Werner Enterprises has been ordered to pay a massive $40.5 million judgement to the family of a woman who was killed in a fatal crash caused by a brand new truck driver. The jury found that the driver’s lack of adequate training and proper supervision was a cause of the accident.
In February of 2017, Werner trainee Felipe Johnson had just graduated from Roadmaster Drivers School. He had been hired as a student driver by Werner just eight days before the fatal accident. The megacarrier also owns Roadmaster, so the lawsuit claimed that the driver, Werner, and Werner’s training practices were all factors in the accident.
The crash occurred when Johnson’s truck crossed from the right-hand lane of I-10 Eastbound near Las Cruces, New Mexico, all the way across the median, entered the Westbound lanes, and struck a vehicle driven by Kathryn Armijo head on, killing her.
Johnson’s trainer was required to be observing him whenever Johnson was behind the wheel. But according to court documents, in the eight days from February 16th through February 23rd, neither Johnson nor his trainer had logged any hours as observation time. Instead, the complaint alleged that they had been given loads which essentially required them to run under co-driving conditions.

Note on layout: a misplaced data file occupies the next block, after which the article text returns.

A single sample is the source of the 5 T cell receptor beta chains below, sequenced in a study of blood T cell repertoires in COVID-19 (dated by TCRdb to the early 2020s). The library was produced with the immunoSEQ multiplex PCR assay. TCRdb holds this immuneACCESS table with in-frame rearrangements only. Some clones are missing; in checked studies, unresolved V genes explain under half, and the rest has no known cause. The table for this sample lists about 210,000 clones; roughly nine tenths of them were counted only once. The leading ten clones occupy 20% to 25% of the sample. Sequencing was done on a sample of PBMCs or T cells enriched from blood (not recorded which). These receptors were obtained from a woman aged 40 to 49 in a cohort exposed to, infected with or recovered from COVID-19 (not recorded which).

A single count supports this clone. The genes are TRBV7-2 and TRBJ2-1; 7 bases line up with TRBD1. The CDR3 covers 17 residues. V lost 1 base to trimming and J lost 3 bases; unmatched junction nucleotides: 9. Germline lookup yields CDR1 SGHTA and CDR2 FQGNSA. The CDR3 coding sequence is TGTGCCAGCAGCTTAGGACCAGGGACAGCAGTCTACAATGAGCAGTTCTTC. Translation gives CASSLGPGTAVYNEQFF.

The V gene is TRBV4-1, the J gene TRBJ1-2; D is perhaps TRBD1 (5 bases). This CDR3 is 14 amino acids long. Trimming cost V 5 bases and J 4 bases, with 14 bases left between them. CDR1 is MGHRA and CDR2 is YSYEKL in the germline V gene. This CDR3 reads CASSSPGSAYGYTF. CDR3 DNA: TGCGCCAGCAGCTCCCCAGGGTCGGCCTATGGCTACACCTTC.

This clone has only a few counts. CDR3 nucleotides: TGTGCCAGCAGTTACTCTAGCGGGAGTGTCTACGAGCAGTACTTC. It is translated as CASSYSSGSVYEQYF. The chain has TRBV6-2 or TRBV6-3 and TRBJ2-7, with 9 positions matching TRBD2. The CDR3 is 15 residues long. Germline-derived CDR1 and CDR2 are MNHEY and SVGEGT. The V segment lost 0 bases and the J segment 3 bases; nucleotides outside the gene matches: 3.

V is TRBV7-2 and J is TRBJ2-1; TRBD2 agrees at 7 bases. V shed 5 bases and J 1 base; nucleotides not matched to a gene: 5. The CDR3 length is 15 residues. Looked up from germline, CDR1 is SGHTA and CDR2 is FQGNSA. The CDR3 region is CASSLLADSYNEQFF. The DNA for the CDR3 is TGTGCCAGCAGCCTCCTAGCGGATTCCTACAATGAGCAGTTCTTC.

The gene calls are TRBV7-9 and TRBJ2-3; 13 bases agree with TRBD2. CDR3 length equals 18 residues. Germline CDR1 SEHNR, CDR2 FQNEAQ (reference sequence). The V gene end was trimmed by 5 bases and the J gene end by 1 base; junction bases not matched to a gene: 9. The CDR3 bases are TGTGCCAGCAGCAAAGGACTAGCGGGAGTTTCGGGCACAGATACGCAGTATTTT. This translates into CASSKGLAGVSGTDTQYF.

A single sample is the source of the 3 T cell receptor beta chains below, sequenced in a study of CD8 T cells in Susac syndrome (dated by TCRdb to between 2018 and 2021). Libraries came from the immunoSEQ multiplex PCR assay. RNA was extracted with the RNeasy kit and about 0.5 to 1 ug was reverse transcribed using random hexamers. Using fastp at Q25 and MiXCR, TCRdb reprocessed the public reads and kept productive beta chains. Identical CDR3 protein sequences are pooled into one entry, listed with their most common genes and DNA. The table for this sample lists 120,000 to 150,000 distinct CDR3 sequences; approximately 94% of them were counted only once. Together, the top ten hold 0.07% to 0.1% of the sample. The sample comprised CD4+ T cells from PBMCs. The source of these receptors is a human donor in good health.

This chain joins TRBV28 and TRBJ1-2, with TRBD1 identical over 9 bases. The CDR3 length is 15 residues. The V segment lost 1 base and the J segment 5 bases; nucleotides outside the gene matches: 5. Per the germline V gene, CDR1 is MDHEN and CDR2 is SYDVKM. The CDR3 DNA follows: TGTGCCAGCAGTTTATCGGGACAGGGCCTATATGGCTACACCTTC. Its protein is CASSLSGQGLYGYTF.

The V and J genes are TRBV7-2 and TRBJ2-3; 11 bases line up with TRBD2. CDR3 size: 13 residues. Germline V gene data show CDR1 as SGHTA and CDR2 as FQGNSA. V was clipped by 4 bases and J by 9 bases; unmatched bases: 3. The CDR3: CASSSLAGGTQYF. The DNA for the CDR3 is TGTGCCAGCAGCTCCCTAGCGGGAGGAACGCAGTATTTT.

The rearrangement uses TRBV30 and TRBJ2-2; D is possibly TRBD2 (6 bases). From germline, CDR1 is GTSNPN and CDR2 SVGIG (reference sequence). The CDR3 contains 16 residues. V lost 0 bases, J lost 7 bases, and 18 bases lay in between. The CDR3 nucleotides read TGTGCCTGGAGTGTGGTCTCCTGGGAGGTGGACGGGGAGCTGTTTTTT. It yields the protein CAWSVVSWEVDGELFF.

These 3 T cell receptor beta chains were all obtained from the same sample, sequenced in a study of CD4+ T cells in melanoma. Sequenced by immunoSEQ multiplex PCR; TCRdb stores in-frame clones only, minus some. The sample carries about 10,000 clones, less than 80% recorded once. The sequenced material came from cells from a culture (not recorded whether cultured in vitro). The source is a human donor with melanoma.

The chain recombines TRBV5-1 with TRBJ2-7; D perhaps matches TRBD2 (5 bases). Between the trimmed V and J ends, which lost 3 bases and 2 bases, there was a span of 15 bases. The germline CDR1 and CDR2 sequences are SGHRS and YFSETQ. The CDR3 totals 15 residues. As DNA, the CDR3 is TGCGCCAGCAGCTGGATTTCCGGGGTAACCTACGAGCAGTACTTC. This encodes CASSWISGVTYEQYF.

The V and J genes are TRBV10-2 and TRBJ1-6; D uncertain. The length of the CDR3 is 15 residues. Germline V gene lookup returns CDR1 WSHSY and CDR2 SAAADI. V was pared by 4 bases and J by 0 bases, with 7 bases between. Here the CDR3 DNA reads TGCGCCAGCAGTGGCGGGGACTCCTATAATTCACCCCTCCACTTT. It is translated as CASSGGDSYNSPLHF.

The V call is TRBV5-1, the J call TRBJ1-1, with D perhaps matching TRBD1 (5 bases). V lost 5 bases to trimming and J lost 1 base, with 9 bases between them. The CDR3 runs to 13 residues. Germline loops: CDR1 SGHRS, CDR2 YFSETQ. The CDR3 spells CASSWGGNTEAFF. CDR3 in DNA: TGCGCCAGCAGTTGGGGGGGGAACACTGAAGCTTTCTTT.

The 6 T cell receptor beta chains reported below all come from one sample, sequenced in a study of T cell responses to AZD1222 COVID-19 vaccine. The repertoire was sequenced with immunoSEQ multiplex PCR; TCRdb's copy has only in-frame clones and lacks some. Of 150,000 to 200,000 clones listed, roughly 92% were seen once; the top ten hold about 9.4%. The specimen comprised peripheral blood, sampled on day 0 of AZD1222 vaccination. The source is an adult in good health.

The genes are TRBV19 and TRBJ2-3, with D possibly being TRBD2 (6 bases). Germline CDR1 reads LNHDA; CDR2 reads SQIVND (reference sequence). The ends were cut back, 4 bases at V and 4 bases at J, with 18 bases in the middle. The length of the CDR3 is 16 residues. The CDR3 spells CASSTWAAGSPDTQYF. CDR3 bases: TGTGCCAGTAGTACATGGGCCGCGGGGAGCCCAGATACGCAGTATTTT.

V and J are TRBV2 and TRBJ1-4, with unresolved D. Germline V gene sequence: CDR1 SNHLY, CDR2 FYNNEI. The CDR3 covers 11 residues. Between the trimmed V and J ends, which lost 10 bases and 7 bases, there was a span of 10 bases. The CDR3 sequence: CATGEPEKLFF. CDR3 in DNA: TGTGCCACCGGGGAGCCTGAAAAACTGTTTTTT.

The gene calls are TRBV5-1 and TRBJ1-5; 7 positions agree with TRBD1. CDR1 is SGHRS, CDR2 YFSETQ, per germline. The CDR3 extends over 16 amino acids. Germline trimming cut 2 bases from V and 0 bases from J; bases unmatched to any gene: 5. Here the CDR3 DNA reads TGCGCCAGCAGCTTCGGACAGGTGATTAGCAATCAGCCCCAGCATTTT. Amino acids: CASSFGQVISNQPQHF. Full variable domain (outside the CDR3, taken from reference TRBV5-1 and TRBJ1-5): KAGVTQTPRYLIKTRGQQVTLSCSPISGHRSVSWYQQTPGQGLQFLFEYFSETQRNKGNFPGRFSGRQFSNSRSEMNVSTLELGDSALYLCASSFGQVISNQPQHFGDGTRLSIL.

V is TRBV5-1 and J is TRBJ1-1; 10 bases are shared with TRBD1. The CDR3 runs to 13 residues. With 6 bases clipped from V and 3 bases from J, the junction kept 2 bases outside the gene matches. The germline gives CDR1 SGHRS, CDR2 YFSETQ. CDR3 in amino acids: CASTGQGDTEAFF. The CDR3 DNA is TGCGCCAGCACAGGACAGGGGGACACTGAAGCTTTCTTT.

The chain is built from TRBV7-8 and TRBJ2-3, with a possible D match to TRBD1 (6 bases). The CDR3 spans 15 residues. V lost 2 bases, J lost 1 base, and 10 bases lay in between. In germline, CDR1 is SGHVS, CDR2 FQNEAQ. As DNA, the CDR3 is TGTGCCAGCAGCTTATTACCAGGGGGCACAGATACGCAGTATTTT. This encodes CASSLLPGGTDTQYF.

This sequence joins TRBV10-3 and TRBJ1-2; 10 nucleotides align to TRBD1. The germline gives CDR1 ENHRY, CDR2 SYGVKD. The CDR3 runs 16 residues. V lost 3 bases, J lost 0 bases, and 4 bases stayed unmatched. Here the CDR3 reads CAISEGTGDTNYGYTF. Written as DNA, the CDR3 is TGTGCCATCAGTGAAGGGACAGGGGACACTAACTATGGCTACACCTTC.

“The accident that resulted in the tragic loss of Kathryn Armijo was the result of a brief moment of operator error by the Werner driver,” said Werner President and CEO Derek Leathers in a statement according to Overdrive. “The Werner driver was not distracted, fatigued or impaired in any way. In every sense, it simply was an accident.”
But the jury sided with Armijo’s family. Their lawyers argued that Werner’s “inadequate operations and training programs for its student drivers via Roadmaster Drivers School, had a systematic disregard for basic safety policies and training of new drivers.”
The jury awarded Armijo’s family $42.5 million in damages. $10 million of that is considered punitive.